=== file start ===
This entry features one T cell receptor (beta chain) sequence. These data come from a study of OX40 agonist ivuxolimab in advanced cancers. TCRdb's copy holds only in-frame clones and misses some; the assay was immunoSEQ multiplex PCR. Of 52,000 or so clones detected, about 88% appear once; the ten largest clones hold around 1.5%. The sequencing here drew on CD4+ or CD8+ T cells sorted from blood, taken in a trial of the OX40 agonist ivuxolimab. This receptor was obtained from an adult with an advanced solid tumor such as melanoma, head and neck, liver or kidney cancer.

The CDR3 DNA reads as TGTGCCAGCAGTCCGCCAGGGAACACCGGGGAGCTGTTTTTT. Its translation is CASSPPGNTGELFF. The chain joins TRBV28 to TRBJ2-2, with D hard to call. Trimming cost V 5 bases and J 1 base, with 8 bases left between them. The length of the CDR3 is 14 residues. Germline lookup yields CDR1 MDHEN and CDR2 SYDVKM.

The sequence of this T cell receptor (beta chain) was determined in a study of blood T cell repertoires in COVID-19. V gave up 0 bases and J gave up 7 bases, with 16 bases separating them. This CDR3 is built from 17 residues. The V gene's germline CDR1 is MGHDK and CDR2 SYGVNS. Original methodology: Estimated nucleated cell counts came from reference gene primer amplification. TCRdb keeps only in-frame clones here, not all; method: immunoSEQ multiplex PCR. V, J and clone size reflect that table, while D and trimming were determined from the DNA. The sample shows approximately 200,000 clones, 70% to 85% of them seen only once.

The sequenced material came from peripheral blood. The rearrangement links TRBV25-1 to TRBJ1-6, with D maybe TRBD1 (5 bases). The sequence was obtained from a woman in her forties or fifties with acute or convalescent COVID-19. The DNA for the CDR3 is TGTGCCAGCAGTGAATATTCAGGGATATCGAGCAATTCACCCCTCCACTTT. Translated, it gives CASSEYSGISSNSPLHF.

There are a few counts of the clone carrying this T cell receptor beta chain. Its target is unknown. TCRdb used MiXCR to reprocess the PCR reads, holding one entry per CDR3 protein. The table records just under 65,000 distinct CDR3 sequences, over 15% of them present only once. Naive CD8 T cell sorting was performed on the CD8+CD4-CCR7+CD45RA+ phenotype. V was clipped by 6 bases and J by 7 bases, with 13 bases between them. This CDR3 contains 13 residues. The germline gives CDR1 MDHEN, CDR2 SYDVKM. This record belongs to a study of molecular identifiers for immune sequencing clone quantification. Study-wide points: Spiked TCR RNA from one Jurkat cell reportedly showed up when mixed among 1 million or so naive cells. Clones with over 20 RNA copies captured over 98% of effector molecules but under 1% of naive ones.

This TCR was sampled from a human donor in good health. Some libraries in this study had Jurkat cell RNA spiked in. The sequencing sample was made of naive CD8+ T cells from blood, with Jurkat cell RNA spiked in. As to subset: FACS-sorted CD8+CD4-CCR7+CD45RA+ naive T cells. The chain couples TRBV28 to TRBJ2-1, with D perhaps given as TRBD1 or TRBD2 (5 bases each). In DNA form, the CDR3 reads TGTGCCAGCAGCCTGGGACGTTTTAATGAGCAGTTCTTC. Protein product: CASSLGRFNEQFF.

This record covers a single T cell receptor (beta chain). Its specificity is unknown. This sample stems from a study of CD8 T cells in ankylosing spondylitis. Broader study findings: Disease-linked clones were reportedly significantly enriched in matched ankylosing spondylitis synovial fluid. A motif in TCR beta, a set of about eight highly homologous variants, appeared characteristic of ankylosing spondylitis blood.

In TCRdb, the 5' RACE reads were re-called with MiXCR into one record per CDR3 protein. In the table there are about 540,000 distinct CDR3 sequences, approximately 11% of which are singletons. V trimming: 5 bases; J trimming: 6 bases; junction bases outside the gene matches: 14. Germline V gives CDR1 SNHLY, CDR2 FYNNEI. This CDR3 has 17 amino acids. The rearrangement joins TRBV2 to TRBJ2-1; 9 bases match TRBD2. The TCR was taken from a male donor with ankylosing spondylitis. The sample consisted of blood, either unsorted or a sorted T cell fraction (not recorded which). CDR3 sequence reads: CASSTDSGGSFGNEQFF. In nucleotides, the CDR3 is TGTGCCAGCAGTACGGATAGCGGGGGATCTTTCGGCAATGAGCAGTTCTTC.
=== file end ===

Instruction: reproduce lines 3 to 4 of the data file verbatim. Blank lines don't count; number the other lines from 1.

The sequence of this T cell receptor (beta chain) was determined in a study of blood T cell repertoires in COVID-19. V gave up 0 bases and J gave up 7 bases, with 16 bases separating them. This CDR3 is built from 17 residues. The V gene's germline CDR1 is MGHDK and CDR2 SYGVNS. Original methodology: Estimated nucleated cell counts came from reference gene primer amplification. TCRdb keeps only in-frame clones here, not all; method: immunoSEQ multiplex PCR. V, J and clone size reflect that table, while D and trimming were determined from the DNA. The sample shows approximately 200,000 clones, 70% to 85% of them seen only once.

The sequenced material came from peripheral blood. The rearrangement links TRBV25-1 to TRBJ1-6, with D maybe TRBD1 (5 bases). The sequence was obtained from a woman in her forties or fifties with acute or convalescent COVID-19. The DNA for the CDR3 is TGTGCCAGCAGTGAATATTCAGGGATATCGAGCAATTCACCCCTCCACTTT. Translated, it gives CASSEYSGISSNSPLHF.